Refusing to take risks with your investments

Many money smart people advocate investment over savings and while all investments come with an element of risk, there’s no denying that it can generate a much higher yield than savings alone. If you aren’t already investing, there’s no harm in setting a little aside every month to invest to supplement your savings. Not only will you enjoy a quarterly dividend proportionate to the amount of stock you hold in a company, you’ll be able to grow your money by buying and selling strategically and being prepared to embrace risk.

Failing to manage your credit card debt

Credit card debt is something that even the most responsible of households can struggle with, but most of us aren’t doing ourselves any favors by keeping our debt where it is. Most credit card companies will try to lure new customers in with attractive introductory interest rates that invariably sky rocket after a fixed period. Keep moving that debt around from one interest free card to the next after the introductory period expires. It’s a relatively quick and easy thing to do and it prevents you from literally throwing money away on over inflated interest payments.

Though you may face an initial charge for taking on a new card it will usually pale in comparison to months of steadily accumulated interest. If your credit rating prohibits a new card, however, you are still not without options. Look into a consolidation loan which can save you a small fortune, especially if your debt is spread out over several credit cards with different rates of interest.

Those little over indulgences

We’re working harder than ever and for longer hours. Is it any wonder, then, that we take some small refuge from little creature comforts at the end of our work day? While there’s nothing wrong with a little treat every now and then, these little over indulgences need to be cataloged in your budget and kept as an occasional treat rather than becoming the status quo. Besides, with a little effort, you can usually approximate the visceral pleasure of your favorite treats at a fraction of the cost. Make your own coffee before you set off for work. It’ll save you a fortune and it’s better for the environment (think of all those un recycled paper cups-yuck!). Rather than fork out a small fortune on those Friday night comfort foods we all cling to after a hard work week, try these homemade hacks that will enable you to get all the taste at a fraction of the cost.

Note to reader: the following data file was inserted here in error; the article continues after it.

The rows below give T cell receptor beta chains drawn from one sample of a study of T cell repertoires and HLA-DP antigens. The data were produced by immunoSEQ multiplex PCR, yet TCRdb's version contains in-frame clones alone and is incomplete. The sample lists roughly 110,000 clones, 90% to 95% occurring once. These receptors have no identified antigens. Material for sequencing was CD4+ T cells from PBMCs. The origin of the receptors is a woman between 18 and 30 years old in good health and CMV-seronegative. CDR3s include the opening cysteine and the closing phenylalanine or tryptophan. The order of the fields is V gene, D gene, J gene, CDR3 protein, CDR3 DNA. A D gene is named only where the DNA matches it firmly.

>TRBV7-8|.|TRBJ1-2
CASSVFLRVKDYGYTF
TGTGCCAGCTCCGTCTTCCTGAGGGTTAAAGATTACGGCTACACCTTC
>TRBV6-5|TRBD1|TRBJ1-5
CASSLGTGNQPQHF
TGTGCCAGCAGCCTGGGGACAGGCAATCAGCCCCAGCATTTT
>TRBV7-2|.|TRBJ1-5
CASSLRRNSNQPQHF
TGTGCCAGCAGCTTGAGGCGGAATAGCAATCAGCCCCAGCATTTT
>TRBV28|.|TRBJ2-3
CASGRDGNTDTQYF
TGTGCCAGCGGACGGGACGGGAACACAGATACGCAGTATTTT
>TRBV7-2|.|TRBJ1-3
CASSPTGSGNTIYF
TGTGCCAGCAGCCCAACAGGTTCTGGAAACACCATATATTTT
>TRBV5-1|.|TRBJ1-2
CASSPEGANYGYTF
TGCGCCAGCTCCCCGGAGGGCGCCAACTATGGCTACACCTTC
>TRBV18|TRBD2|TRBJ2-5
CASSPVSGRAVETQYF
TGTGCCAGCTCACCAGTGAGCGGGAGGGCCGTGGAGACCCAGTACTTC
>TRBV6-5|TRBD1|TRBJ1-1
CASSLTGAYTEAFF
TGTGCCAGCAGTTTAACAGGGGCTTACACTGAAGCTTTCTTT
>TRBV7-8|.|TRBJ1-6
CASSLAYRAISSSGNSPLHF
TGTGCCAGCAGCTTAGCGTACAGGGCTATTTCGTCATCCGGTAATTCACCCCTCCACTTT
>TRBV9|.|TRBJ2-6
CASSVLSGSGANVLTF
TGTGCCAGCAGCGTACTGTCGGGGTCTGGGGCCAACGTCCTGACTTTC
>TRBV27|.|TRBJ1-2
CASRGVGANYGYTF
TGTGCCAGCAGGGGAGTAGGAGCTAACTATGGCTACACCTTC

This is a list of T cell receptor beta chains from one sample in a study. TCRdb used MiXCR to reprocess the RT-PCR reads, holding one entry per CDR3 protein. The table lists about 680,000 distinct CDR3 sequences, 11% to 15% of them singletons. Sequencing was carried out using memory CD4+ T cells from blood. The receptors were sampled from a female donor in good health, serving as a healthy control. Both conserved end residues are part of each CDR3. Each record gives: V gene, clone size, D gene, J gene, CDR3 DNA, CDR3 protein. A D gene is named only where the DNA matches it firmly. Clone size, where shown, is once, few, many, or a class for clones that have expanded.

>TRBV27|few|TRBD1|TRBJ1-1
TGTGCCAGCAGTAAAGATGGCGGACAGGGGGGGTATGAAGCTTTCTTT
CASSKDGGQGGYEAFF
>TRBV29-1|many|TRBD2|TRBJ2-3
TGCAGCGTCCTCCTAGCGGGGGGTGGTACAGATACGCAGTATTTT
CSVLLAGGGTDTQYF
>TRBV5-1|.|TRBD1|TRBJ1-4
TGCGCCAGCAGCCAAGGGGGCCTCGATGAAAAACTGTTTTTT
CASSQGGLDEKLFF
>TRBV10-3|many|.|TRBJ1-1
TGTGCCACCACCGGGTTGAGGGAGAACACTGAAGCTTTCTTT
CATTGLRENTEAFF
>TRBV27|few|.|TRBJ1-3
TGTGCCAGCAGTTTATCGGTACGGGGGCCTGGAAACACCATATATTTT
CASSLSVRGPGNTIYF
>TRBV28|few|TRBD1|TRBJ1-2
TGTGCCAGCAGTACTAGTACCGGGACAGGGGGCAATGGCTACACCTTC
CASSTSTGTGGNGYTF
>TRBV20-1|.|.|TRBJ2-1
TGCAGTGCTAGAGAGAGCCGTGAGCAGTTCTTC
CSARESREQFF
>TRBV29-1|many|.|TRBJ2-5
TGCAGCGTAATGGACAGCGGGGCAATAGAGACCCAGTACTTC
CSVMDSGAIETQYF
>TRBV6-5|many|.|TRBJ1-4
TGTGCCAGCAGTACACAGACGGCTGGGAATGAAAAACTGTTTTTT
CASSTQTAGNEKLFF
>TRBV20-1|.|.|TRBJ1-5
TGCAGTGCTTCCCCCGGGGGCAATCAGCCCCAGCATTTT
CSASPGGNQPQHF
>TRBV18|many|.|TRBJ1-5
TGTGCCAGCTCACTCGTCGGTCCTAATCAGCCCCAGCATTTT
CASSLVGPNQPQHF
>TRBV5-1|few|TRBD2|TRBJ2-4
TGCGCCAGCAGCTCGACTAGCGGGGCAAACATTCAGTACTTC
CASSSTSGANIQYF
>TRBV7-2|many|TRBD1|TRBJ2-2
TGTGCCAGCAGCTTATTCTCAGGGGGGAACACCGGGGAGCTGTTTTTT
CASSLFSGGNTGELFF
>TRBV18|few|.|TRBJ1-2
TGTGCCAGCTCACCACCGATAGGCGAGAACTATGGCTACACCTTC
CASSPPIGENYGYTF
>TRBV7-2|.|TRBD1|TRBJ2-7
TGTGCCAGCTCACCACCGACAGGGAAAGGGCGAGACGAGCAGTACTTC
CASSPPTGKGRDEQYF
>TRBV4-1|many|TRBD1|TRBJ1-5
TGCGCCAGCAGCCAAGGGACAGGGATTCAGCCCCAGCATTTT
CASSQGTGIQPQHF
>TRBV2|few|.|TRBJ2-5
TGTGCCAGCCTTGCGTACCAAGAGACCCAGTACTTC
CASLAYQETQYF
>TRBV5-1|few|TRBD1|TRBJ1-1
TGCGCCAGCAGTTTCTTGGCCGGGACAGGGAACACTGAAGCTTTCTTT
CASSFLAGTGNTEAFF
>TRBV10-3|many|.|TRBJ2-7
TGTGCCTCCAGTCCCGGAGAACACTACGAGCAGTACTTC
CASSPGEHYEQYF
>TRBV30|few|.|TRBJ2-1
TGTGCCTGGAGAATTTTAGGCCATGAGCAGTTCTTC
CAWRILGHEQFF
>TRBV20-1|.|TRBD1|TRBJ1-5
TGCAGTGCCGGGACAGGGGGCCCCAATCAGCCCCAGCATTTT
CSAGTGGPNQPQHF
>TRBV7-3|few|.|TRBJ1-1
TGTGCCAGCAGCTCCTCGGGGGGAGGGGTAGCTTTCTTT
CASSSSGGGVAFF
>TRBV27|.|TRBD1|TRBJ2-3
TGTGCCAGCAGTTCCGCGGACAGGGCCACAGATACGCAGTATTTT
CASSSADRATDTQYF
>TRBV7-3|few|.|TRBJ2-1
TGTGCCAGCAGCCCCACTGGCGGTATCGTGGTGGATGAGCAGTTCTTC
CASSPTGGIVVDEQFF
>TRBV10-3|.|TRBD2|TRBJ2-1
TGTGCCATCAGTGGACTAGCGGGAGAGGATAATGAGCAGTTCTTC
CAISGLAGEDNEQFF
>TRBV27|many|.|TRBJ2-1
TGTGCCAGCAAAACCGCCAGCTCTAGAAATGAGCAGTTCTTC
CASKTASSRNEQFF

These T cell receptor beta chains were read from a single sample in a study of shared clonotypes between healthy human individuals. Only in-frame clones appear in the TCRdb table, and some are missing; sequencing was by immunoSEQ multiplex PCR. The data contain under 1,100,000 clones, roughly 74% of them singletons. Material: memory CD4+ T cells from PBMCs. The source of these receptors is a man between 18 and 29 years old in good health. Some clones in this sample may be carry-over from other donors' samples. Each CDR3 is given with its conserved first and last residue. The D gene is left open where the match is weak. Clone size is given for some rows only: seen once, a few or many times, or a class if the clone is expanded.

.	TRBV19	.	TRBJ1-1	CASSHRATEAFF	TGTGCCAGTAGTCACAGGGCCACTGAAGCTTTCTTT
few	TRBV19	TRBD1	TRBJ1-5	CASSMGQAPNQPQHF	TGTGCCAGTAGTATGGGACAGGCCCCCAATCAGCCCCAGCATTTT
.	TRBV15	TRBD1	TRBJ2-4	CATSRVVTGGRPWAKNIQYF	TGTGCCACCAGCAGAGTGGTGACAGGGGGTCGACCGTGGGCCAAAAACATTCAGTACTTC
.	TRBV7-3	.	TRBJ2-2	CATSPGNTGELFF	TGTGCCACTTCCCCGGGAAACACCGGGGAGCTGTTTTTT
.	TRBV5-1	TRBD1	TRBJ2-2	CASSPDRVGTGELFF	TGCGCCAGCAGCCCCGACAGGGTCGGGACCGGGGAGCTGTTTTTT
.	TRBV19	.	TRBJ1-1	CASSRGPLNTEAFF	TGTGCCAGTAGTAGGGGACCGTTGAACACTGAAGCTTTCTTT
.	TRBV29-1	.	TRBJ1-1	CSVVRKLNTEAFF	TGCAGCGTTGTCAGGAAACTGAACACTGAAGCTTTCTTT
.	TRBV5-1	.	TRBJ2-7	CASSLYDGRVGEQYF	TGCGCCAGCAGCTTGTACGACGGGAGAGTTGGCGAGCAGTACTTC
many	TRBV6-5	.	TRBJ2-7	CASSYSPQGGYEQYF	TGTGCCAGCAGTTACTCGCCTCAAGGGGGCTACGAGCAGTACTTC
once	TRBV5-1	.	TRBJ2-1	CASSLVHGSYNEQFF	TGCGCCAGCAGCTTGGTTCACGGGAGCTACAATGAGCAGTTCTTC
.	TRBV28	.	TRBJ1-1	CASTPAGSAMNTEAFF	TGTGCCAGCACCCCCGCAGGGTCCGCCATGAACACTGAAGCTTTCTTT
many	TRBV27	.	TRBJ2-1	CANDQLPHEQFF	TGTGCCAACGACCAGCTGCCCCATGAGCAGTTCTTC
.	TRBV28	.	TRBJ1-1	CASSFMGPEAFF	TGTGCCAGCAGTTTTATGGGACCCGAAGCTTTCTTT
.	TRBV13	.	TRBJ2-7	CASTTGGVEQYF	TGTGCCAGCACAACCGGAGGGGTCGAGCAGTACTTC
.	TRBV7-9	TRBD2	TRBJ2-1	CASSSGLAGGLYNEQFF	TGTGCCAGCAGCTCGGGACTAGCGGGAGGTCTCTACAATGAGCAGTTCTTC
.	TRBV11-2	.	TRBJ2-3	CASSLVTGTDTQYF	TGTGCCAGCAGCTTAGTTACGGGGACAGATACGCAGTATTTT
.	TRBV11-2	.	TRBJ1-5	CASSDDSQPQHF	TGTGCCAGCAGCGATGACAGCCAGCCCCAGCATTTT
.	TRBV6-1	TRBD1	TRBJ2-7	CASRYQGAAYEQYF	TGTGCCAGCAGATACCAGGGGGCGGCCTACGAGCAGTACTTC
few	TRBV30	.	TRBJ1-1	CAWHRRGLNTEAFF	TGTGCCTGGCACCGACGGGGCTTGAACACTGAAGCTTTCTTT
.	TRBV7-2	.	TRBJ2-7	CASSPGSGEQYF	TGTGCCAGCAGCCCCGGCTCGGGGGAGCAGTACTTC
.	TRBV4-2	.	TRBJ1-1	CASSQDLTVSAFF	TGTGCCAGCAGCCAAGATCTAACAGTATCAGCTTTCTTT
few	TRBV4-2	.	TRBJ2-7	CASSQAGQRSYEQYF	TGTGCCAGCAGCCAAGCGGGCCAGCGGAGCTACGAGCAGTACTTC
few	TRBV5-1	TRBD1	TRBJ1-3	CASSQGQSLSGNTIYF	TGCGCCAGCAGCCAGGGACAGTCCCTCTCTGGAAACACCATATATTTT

Okay, so this is more than just a bad financial habit. But even if you won’t consider the health benefits there’s no denying that quitting smoking can save you a fortune. Just use this calculator to gauge how much you could save. A light smoker usually smokes fewer than 10 cigarettes a day while a heavy smoker usually burns through a pack a day. Let’s say you fall right in the middle at 15 cigarettes a day. If the average pack of cigarettes costs $6.28 that’s a saving of $141.30 a month or $1,719.15 a year. That downpayment suddenly doesn’t look too unobtainable any more, does it?

Ignoring your bills

We’re all tempted to do it. We see those bills fall onto the doormat and internally we flinch. We don’t want to open that dreaded envelope… So we don’t. We ignore it. We consign it to the “laterbase”, and we wait for another, angrier reminder to come along. While this instinct is understandable, it’s rarely conducive to good financial planning. Not only will you run the risk of incurring late charges, your credit rating will be damaged in ways that could severely impact your ability to get a mortgage.

Poor bookkeeping if you’re self employed

It’s a popular fallacy that self employed people can’t get mortgages. There are a number of products that are ideally suited to those who are sole traders or run their own businesses. However, they tend to be a little more stringent than those generally offered to salaried workers. If you want to apply for a mortgage your bookkeeping needs to be impeccable as lenders will be going through your business’ finances with a fine toothed comb and any lapse in recording of income or expenditure could give them pause. Don’t let sloopy administration stand in the way of owning your very own home!